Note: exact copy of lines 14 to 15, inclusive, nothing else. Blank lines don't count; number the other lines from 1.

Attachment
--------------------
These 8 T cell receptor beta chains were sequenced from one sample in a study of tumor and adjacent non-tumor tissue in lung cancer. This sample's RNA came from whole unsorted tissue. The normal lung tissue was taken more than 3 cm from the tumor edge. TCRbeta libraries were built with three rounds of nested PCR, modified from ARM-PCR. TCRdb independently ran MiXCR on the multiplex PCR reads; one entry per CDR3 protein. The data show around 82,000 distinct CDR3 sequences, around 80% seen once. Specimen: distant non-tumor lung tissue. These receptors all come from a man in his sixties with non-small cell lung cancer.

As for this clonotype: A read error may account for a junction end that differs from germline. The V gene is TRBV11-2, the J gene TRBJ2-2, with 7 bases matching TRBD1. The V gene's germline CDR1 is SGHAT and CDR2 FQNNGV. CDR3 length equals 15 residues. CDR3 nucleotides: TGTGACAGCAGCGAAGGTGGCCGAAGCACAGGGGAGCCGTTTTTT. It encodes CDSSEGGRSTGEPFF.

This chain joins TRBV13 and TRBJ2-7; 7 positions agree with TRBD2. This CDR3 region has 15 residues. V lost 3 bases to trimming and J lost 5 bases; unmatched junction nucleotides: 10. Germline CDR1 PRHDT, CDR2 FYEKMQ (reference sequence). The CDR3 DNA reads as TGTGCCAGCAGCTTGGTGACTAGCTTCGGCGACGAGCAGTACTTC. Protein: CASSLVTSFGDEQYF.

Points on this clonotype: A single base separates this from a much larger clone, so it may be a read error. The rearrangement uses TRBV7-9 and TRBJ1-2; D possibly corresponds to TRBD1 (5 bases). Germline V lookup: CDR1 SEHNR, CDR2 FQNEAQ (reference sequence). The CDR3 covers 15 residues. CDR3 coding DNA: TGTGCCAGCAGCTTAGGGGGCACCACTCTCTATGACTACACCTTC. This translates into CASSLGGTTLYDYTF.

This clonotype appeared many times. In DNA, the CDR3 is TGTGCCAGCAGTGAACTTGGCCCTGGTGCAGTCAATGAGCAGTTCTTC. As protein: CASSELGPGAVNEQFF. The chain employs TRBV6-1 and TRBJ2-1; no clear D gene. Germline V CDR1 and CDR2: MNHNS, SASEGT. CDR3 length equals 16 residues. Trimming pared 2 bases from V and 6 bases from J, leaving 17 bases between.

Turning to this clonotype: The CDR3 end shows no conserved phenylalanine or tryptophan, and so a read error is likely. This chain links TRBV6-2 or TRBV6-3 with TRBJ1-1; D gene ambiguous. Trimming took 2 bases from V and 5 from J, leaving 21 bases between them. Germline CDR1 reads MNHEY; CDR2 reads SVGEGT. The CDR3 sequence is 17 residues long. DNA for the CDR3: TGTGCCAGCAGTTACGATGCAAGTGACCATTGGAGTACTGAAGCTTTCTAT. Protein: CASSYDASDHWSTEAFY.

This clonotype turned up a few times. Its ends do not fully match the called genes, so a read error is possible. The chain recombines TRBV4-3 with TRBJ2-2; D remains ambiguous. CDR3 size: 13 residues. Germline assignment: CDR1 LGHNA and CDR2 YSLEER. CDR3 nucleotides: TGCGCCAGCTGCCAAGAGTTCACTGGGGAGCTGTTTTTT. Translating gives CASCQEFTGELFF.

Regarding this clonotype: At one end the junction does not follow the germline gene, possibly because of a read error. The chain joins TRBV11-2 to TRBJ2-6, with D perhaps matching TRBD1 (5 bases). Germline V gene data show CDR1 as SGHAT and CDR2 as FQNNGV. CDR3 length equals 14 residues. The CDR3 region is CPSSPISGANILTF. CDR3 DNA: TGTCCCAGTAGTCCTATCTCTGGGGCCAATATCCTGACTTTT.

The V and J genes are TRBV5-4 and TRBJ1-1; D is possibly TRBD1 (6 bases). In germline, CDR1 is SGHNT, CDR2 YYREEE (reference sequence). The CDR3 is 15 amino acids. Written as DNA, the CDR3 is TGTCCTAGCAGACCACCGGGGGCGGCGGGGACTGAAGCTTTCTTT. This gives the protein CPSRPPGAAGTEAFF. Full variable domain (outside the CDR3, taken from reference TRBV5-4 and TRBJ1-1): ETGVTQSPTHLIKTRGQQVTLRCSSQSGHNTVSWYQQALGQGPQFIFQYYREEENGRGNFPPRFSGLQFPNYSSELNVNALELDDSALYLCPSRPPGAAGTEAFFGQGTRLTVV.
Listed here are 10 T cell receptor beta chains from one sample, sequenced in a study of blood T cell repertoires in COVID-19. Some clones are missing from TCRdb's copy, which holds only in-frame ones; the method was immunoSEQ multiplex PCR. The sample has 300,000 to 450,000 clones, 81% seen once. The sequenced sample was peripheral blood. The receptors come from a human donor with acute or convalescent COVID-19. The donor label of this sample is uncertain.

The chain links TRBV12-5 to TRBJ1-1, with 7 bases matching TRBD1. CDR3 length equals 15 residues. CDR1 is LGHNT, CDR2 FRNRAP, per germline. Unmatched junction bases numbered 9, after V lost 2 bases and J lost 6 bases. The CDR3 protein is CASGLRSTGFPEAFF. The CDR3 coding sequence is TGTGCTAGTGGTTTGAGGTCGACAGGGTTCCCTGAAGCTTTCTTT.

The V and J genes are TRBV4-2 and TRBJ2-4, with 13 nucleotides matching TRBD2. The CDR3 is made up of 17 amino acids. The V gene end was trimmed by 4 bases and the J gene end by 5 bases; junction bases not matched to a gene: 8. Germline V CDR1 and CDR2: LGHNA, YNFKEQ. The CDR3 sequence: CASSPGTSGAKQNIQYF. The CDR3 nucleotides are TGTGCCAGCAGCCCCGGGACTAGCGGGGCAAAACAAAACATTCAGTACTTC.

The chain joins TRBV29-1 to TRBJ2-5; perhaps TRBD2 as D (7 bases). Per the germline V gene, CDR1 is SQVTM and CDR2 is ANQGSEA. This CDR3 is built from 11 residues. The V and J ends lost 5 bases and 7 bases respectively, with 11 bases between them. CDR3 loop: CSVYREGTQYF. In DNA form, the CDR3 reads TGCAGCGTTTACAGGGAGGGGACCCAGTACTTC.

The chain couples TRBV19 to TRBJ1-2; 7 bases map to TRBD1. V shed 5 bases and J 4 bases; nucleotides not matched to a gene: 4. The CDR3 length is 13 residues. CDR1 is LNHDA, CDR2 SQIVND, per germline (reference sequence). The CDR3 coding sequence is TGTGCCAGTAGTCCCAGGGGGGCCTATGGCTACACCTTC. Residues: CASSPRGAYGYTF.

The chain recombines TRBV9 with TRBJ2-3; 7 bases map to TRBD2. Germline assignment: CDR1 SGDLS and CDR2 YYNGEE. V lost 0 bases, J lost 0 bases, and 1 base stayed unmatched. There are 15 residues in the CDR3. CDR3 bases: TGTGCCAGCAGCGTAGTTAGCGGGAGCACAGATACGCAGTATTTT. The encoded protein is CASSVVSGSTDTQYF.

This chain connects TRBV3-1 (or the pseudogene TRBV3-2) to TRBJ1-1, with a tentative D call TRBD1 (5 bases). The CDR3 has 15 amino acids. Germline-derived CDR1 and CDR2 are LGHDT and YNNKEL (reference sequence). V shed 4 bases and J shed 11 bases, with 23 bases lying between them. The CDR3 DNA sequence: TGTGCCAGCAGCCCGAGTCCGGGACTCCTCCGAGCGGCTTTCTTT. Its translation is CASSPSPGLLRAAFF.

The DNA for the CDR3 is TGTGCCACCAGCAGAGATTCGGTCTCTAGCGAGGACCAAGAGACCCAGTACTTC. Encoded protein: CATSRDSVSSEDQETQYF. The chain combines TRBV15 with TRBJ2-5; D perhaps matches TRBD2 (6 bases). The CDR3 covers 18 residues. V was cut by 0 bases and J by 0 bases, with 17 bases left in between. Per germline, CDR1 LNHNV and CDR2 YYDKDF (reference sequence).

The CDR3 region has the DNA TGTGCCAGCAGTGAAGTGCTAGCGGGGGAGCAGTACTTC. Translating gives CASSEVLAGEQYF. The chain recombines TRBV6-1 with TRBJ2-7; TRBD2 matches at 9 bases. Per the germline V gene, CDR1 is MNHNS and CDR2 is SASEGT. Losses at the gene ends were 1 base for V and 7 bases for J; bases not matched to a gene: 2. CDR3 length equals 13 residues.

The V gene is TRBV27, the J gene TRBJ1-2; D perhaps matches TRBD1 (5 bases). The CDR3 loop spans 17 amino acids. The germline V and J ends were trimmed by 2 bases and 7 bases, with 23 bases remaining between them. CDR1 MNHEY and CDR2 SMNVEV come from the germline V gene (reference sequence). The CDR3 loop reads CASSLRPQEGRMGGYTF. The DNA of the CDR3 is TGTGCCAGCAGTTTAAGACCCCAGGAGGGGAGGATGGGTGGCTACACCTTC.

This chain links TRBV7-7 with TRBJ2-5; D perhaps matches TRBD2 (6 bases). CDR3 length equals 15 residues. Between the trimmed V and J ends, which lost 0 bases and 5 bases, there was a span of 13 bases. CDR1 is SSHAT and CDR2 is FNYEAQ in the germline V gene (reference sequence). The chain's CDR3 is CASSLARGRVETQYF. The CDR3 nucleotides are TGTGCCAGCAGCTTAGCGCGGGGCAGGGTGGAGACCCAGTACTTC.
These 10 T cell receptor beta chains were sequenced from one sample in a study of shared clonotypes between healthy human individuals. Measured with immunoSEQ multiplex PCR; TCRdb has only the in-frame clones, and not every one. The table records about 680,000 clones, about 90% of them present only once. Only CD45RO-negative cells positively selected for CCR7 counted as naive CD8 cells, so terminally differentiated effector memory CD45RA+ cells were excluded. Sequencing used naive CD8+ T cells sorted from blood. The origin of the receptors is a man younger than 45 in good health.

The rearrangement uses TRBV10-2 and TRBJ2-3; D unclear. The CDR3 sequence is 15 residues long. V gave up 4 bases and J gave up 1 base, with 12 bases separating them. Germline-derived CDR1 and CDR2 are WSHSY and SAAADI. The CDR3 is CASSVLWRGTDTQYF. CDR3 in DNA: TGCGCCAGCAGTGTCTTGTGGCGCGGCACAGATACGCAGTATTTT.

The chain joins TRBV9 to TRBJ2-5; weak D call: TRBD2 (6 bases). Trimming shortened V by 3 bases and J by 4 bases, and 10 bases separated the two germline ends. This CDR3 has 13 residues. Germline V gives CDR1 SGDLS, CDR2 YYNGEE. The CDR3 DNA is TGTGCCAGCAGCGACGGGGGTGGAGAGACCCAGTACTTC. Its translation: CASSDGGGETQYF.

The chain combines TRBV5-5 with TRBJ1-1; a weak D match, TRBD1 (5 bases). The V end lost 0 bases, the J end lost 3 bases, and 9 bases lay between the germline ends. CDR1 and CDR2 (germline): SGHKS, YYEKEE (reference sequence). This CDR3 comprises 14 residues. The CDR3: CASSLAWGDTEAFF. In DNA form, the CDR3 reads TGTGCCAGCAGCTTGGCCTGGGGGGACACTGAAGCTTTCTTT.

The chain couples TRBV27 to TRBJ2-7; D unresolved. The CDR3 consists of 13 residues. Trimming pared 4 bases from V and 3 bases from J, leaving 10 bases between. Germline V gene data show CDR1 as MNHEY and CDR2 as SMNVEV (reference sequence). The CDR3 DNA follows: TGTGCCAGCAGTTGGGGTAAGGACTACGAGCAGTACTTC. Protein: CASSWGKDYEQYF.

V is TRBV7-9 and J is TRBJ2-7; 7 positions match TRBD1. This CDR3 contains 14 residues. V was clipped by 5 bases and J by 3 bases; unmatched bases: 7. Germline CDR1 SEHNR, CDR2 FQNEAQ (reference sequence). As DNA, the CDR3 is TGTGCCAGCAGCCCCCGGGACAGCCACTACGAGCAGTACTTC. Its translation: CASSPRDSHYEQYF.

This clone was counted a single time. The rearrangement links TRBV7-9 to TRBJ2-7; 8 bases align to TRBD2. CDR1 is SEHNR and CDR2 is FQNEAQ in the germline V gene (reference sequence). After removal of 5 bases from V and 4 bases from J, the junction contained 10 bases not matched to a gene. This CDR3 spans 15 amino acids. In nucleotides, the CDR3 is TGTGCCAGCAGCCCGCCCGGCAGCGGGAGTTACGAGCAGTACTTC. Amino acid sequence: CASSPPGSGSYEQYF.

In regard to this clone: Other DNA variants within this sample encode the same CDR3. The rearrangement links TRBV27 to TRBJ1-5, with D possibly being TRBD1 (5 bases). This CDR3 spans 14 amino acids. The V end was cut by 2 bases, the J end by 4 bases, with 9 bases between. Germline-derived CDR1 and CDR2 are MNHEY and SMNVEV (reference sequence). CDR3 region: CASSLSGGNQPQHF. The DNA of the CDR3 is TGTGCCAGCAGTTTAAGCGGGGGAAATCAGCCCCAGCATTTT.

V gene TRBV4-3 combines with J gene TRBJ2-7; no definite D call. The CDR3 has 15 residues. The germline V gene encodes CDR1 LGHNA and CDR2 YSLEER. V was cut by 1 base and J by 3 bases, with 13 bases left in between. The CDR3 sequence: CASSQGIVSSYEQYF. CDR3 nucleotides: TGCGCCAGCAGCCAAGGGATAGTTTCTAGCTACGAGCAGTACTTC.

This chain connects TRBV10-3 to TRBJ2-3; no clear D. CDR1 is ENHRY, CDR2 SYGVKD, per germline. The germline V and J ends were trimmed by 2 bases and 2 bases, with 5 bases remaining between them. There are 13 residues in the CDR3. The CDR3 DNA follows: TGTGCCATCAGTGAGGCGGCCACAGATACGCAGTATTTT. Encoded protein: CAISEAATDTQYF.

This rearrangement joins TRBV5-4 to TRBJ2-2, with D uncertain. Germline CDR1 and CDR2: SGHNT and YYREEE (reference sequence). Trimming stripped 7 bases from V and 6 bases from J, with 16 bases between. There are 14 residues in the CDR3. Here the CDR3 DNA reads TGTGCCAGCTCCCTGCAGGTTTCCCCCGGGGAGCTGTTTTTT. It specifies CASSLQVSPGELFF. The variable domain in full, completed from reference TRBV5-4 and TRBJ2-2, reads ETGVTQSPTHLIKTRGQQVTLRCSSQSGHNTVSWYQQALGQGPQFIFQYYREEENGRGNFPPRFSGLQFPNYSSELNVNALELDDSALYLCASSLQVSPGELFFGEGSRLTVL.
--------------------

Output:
The chain couples TRBV19 to TRBJ1-2; 7 bases map to TRBD1. V shed 5 bases and J 4 bases; nucleotides not matched to a gene: 4. The CDR3 length is 13 residues. CDR1 is LNHDA, CDR2 SQIVND, per germline (reference sequence). The CDR3 coding sequence is TGTGCCAGTAGTCCCAGGGGGGCCTATGGCTACACCTTC. Residues: CASSPRGAYGYTF.

The chain recombines TRBV9 with TRBJ2-3; 7 bases map to TRBD2. Germline assignment: CDR1 SGDLS and CDR2 YYNGEE. V lost 0 bases, J lost 0 bases, and 1 base stayed unmatched. There are 15 residues in the CDR3. CDR3 bases: TGTGCCAGCAGCGTAGTTAGCGGGAGCACAGATACGCAGTATTTT. The encoded protein is CASSVVSGSTDTQYF.